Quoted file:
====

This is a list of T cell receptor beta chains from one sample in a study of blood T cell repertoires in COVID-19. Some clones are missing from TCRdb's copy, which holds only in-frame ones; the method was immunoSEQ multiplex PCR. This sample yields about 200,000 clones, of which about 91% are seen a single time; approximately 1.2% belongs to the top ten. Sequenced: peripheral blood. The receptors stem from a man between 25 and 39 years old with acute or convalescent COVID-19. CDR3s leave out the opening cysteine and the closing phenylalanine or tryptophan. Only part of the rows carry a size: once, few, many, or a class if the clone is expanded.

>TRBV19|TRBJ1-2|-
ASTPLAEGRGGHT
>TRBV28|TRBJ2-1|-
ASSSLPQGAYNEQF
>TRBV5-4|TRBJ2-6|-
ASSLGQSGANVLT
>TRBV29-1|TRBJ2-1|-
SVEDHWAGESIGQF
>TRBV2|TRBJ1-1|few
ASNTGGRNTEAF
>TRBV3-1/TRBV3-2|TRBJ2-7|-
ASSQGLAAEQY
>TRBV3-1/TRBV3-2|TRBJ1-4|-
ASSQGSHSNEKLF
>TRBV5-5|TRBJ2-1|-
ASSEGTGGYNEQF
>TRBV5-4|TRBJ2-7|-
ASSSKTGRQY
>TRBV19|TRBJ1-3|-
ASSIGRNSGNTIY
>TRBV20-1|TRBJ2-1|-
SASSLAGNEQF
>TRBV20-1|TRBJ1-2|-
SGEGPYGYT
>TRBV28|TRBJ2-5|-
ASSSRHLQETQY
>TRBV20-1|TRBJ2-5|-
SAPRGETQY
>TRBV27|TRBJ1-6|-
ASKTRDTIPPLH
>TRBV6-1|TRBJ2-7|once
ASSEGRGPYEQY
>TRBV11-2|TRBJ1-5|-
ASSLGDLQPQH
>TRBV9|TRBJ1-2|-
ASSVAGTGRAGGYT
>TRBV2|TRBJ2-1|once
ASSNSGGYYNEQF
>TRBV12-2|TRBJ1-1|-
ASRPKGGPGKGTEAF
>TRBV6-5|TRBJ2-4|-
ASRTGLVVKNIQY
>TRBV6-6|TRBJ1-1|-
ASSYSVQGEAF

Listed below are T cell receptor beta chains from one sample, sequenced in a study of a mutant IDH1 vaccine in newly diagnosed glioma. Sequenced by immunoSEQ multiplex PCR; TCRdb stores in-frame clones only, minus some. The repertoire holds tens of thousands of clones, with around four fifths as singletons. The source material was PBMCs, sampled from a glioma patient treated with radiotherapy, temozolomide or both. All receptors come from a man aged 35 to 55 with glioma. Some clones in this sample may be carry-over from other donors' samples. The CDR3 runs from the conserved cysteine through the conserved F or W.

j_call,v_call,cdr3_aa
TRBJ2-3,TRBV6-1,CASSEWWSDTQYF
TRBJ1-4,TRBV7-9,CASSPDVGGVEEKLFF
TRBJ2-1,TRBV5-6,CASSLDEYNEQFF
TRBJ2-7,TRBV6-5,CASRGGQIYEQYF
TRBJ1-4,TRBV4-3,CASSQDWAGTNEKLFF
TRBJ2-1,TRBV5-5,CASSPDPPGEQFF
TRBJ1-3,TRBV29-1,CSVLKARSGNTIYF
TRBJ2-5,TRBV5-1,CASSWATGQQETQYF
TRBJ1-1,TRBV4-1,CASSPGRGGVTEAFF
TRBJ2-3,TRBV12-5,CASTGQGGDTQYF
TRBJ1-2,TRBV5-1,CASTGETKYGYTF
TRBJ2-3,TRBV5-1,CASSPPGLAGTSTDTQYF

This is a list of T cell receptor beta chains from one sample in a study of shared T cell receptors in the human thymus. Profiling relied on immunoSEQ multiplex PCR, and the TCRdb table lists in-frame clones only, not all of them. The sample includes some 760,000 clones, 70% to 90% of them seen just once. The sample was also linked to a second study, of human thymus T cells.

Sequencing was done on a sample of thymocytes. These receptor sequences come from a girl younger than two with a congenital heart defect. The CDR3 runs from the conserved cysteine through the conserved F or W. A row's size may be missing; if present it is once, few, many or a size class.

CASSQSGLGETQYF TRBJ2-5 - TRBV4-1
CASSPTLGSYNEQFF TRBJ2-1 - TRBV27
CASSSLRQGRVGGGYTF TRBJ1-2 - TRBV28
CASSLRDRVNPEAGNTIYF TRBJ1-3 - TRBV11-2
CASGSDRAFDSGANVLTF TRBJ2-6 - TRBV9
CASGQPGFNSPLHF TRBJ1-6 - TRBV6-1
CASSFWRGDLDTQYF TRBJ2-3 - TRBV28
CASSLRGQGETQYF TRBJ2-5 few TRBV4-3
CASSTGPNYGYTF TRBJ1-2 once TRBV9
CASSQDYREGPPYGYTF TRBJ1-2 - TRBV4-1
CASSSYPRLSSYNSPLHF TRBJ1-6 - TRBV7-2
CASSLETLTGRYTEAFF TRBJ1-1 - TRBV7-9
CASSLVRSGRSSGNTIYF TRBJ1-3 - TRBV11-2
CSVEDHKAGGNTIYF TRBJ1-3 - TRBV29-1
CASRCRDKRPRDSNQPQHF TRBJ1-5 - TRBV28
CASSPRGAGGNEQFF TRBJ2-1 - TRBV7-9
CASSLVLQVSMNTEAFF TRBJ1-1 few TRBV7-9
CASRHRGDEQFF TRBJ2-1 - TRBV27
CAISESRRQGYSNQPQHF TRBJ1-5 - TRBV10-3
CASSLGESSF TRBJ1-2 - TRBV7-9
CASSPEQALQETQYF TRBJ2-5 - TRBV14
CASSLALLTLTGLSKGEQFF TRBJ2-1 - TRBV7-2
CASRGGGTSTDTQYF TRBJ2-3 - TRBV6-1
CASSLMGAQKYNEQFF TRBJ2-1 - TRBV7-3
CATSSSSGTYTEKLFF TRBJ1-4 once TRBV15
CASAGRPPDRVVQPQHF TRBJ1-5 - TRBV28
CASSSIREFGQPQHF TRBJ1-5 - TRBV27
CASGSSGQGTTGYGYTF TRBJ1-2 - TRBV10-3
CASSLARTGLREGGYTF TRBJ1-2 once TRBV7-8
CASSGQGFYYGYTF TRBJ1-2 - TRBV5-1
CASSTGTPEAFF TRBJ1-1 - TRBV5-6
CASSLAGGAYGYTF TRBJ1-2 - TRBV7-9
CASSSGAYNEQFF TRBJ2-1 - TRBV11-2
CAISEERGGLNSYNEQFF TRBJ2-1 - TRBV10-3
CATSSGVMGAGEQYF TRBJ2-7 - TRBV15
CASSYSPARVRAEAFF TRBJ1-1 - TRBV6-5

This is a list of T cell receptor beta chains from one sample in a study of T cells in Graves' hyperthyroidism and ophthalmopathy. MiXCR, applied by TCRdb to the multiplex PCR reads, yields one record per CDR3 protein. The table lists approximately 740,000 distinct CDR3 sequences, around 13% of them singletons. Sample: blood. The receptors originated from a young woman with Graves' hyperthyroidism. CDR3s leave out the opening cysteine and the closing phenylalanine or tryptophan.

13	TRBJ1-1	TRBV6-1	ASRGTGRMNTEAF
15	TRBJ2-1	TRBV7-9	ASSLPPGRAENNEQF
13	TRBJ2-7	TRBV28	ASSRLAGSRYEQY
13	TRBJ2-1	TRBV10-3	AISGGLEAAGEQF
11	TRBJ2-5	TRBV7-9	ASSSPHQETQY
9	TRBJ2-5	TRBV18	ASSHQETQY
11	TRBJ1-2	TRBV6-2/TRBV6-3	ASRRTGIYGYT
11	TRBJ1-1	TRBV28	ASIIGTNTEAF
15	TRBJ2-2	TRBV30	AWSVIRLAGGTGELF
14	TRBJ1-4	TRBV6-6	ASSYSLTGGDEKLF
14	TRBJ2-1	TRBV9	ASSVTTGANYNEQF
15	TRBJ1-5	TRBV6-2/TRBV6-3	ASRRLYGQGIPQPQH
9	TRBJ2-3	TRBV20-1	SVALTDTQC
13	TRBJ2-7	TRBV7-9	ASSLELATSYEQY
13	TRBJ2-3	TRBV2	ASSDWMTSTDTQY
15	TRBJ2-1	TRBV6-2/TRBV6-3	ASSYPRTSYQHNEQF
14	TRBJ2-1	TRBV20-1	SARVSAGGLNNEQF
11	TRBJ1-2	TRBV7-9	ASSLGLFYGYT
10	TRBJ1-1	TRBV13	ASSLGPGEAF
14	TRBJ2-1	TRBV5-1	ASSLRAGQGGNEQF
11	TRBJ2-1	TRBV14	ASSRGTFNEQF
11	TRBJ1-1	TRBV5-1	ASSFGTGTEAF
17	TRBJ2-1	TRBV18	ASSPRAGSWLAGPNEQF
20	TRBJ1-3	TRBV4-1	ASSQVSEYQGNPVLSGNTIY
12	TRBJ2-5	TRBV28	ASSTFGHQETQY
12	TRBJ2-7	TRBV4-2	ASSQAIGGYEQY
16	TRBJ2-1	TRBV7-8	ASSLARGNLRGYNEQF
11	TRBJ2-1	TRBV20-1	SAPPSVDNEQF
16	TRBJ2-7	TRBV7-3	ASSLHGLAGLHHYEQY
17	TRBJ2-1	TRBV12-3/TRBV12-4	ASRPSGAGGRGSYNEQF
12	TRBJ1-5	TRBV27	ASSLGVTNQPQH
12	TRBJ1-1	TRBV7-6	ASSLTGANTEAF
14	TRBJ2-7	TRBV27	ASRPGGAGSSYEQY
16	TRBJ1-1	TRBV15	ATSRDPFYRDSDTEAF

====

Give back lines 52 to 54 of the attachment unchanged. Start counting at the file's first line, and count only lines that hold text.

TRBJ1-4,TRBV4-3,CASSQDWAGTNEKLFF
TRBJ2-1,TRBV5-5,CASSPDPPGEQFF
TRBJ1-3,TRBV29-1,CSVLKARSGNTIYF